To remove from my body both lymph nodes and splintered wood took a minute.
I spent a wakeful night in the hospital afterwards tripping on pain meds that didn’t agree with me,
my forty-three-year-old body also balking at the antibiotic in my line.
The list of drugs I could no longer safely take kept growing
and I hobbled a gimpy pace about it while
looking down on the lights of Elizabeth Street in Charlotte,
my room overlooking a part of the city where I’d ventured a few times for art supplies.
I wanted to be okay in the worst sort of way,
wondering if I’d ever again sling paint or make a garden or cradle my guitar.
The thick painful ham that seemed to dangle from my right shoulder felt
useless and vulnerable.
But what pricked me restless more during that long night was the unnerving fear
that this seeming trainwreck of a health crisis
was somehow a sign.
A deserved consequence.
A bed I’d made and now would need to lie down in
or figure out how to escape.
in trying to upgrade my experience as a woman, I’d gone into some gray territory
and made some decisions that ended up making me pretty sick,
Did something crappy happen as a result?
Could I have known this would be my outcome? No.
And wasn’t grace wide and strong enough for this?
Was the suffering of this sorry situation some sort of severe punishment?
Like Karma? Like some twisted take on the judgement of God?
What exactly was I afraid that I’d set into motion with my mistake,
and what was this chill of a feeling that dogged me each time?
I remember vivid the first time I felt that same sickly stomach drop.
In kindergarten and home after lunch
I was supposed to be taking a nap.
Instead of ticking that box,
I’d slipped to the floor, playing happily with my paperdolls.
For some reason I got frustrated, likely because of the flimsy paper tabs.
I called something stupid. Out loud.
“Stupid” was the heinous word I uttered.
Just then a siren pierced the quiet afternoon
and a fear shot through me that sent me quick into a panic.
They were coming for me, I was sure of it. Because I’d “cursed”.
I cannot even tell you where this ridiculous idea originated.
But fear of punishment seized me with a hefty slam
and I ran sobbing to my mother, apologizing over and over again.
She assured and reassured that no one was coming to haul me off,
reminded me again not to “use bad words,” and sent me back to my room for a restless nap.
Now here I was almost forty years later utterly unnerved by the sirens in my body,
signs calling out simply that something needed tending.
The fear all of this flushed up was unconscious,
likely generations deep.
The healing that found me during the dark days after
seemed also unlikely.
A knowing settled soft on my anxious mind, like a holy nudge,
and I began to play.
It was September in the South and the trees were still hugging their leaves.
I watched them linger in the last of their greens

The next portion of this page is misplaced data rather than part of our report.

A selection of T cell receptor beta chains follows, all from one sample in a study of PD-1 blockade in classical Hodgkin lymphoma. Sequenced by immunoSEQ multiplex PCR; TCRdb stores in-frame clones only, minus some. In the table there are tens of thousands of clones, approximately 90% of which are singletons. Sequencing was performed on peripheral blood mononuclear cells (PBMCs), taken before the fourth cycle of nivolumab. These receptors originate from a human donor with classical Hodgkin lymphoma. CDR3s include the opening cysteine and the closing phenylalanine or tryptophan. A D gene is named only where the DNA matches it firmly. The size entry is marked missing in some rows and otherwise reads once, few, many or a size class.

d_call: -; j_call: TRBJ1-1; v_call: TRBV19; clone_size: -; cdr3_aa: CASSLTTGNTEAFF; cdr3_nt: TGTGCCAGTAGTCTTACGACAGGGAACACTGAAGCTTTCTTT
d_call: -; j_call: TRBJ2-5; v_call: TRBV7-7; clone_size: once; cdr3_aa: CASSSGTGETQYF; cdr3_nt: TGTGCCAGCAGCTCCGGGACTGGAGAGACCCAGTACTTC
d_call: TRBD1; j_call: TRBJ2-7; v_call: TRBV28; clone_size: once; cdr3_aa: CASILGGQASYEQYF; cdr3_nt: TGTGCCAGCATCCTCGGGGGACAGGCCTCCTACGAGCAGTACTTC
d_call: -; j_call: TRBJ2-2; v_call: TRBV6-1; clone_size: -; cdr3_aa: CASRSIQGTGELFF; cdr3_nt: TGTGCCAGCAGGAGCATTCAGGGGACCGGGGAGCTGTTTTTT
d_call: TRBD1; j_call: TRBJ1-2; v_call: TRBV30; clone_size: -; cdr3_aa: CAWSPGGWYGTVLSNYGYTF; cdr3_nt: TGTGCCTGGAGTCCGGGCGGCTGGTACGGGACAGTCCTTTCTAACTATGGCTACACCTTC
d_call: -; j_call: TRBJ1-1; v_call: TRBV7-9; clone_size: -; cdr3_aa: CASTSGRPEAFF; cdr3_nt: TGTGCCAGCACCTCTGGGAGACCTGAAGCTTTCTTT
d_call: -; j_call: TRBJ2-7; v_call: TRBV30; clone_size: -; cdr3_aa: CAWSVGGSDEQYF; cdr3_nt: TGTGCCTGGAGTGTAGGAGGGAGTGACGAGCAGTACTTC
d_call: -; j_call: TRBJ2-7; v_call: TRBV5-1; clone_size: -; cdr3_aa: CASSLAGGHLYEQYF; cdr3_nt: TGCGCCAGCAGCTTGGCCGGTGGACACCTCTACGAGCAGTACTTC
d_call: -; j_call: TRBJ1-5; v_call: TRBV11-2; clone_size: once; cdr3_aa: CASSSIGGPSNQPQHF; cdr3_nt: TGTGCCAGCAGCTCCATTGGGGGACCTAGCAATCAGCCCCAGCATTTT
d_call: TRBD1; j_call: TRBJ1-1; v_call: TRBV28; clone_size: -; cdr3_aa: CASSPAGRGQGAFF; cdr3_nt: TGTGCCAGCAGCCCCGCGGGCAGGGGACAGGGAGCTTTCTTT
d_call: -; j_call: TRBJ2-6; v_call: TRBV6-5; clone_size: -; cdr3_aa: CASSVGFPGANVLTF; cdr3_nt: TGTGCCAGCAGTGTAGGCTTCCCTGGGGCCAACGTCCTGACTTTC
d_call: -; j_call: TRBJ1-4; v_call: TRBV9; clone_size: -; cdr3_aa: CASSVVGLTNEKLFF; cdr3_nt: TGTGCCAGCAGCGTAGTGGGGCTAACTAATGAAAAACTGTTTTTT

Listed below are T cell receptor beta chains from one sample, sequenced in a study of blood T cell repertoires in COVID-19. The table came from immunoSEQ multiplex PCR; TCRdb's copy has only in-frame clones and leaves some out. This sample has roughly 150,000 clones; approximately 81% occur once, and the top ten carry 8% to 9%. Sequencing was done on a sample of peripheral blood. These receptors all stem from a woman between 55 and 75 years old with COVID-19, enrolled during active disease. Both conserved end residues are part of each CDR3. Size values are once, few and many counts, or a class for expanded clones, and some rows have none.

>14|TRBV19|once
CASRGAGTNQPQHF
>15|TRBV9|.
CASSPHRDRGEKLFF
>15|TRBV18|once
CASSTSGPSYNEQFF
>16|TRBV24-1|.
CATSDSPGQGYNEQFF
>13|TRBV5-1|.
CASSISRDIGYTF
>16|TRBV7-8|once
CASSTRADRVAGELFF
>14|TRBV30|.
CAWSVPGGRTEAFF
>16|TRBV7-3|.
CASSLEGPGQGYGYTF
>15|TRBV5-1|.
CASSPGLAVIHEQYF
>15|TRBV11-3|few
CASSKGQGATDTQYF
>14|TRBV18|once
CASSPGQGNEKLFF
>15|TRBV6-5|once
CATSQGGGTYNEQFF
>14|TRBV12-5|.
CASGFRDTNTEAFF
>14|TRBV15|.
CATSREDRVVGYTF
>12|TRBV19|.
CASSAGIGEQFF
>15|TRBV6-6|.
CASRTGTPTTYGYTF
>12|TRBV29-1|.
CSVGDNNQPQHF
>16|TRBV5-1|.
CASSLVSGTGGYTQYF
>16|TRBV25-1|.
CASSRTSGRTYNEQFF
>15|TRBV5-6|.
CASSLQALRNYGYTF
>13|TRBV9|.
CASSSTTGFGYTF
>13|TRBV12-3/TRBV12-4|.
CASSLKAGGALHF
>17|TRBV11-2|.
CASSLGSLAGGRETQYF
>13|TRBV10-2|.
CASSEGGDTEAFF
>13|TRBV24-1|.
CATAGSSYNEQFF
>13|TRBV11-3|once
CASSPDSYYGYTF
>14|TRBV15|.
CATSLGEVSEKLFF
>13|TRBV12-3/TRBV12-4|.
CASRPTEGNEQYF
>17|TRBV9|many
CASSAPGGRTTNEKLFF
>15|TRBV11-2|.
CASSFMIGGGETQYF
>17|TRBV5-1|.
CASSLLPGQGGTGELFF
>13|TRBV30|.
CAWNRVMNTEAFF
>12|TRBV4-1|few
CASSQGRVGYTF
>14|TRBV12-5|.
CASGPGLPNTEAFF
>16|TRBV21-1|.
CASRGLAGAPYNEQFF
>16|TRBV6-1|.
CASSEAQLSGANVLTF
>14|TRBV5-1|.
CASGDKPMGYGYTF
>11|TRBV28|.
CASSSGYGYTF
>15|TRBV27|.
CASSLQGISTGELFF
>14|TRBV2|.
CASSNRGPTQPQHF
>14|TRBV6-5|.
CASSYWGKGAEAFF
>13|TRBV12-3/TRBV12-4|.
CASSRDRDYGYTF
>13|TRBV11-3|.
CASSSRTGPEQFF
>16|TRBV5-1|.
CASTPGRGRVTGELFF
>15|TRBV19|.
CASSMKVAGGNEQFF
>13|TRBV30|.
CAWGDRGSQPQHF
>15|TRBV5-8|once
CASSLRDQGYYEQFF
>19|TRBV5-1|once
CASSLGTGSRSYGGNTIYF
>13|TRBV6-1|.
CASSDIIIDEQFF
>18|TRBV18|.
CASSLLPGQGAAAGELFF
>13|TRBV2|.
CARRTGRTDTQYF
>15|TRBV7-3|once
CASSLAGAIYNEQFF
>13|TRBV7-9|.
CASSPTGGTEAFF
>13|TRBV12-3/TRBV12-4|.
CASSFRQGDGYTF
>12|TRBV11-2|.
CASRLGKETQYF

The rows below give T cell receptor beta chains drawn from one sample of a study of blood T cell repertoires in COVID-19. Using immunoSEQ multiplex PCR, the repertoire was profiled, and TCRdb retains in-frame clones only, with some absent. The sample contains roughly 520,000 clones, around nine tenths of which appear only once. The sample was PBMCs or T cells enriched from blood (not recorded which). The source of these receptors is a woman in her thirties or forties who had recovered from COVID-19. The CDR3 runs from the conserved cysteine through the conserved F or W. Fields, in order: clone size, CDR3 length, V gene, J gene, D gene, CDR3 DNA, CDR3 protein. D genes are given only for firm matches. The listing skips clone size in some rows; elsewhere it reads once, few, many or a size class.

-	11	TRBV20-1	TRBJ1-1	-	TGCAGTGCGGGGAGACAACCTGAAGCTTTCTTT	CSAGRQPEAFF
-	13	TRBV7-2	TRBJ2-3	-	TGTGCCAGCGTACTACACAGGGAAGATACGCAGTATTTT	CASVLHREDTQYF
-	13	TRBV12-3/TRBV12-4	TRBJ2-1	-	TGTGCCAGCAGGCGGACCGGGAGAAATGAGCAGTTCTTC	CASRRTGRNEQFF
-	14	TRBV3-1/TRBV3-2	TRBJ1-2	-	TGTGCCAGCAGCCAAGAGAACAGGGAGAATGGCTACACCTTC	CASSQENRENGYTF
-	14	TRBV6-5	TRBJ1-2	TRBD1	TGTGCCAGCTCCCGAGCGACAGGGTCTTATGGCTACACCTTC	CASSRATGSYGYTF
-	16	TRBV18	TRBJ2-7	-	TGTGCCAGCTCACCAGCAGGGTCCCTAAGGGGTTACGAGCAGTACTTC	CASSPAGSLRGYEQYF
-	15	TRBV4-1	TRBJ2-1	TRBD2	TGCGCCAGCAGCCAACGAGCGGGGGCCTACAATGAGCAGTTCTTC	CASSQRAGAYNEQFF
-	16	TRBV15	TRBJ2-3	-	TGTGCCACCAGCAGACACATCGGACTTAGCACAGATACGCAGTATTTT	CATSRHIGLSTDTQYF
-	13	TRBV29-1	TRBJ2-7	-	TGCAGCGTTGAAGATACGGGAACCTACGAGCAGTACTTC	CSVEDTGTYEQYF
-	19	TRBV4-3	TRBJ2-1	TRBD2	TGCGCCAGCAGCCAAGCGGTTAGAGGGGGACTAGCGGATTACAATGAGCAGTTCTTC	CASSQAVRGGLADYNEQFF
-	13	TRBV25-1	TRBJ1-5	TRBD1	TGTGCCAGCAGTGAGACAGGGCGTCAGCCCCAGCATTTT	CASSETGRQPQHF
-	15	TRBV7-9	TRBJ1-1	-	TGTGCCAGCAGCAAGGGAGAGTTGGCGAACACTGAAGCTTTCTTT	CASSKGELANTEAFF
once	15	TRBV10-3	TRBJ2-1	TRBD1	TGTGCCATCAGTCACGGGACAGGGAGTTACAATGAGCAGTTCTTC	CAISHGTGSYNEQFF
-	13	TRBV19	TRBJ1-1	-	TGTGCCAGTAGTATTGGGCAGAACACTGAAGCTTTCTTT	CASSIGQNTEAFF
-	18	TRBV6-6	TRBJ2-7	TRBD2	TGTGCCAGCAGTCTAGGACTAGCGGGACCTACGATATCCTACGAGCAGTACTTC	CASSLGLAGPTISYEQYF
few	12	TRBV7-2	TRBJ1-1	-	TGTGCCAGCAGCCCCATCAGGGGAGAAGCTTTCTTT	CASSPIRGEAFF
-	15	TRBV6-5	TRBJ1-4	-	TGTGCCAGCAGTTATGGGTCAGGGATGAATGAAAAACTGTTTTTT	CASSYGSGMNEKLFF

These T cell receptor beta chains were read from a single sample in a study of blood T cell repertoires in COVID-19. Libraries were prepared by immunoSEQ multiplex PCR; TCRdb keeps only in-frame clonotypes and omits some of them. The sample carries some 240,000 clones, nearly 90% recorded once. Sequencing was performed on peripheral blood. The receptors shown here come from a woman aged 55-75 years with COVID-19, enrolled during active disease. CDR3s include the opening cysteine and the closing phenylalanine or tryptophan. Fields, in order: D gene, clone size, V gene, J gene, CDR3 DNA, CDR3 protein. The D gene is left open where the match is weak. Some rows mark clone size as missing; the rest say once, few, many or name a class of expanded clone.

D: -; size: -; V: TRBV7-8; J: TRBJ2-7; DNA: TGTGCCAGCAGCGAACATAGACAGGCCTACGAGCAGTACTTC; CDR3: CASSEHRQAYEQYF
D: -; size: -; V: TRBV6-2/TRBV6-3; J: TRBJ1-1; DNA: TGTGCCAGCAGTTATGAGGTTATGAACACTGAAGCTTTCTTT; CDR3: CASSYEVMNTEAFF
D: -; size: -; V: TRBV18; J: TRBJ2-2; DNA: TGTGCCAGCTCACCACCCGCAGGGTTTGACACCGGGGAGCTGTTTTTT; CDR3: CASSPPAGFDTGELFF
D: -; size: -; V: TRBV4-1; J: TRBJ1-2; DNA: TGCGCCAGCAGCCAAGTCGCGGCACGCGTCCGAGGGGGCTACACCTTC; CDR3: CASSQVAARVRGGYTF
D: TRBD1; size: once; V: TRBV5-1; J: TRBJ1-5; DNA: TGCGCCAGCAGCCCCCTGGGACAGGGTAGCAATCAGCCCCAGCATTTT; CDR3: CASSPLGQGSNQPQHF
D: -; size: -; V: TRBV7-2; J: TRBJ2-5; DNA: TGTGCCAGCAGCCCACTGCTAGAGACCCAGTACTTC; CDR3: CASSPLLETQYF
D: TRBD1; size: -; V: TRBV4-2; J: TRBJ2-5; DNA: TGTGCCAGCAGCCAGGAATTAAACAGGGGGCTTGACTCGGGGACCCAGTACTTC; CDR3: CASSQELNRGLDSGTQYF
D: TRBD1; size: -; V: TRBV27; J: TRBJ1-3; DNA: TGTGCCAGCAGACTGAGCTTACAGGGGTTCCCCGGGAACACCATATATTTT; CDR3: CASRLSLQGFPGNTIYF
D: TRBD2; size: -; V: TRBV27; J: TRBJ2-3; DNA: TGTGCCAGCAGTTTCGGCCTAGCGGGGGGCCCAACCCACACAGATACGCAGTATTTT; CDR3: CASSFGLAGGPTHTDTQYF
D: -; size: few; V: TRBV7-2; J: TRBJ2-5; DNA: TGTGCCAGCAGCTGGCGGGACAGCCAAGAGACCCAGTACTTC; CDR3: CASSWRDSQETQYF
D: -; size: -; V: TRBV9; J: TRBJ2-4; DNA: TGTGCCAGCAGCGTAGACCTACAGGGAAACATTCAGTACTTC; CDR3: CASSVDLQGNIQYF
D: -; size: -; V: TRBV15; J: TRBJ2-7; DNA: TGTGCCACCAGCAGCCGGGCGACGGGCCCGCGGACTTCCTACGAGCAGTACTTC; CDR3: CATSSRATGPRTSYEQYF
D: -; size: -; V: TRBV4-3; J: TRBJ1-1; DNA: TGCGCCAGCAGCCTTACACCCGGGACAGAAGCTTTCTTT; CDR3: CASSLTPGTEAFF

knowing they would soon begin their bright dance of letting go.
Leaves. Healing things.
I pulled out old paints and began brushing glistening paint across the tops of leaves
I plucked from the dogwood tree outside my window.
Setting paint-side down on paper, I ran my right hand gently across the folded paper towel
I pressed on top and then pulled up the leaf to delight in the print.
Painting and pressing, playing with colors, mixing and marveling
at the sweet kiss of veins and ridges and exquisite shapes
each leaf gifted.
Nothing to accomplish, no one else to satisfy, slow and easy movement,
taking easy joy in the little song each leaf left behind
in color for my eyes to keep.
Kind of like Kindergarten for my old soul and bones,
only without the pressure for performance that I felt so keenly
all those years ago.
(to be continued…..)
“Who am I to deserve such sights, to witness such splendor?
Who am I to be the recipient of such excess? Thank you
for trusting me with this colocr, this light. Thank you
for reminding me, always, what lives behind the dark.”
– Tyler Knott Gregson
Thank you for coming around again as I dig out one more bite of this story
that I have to say is setting me free again in some places
where the weeds had grown thick again.
(Isn’t that just the way with gardens:
you cultivate and tend and water and wait
and when life knocks you down
you go back, clear it out, and go again.)
I’m thinking I’ll wrap up this story next post?
Eager to share what I’ve discovered growing in this garden
since I came out and started pulling the weeds:)
And congrats to Susan Ferris – your name came up in the drawing;
I’m super-glad to send you a copy of my book, Volume 2
of Tell Me Something Good.
She’ll be headed your way tomorrow!
Leave a comment and into the drawing for another
When those implants came out there came to me the freedom of a child,
a release from heaving false things around.
I had let a few close friends in, let them support me as I journeyed through,
and felt the warm touch of sunlight in a room I’d shut away.
Nourished and known, it felt like a freefall into something alive,
something for which I’d always hungered
but never knew how to feed it.
I reconnected with the part of myself that had once felt safe
being just as I am.
I even spoke to a few women’s groups, sharing the story and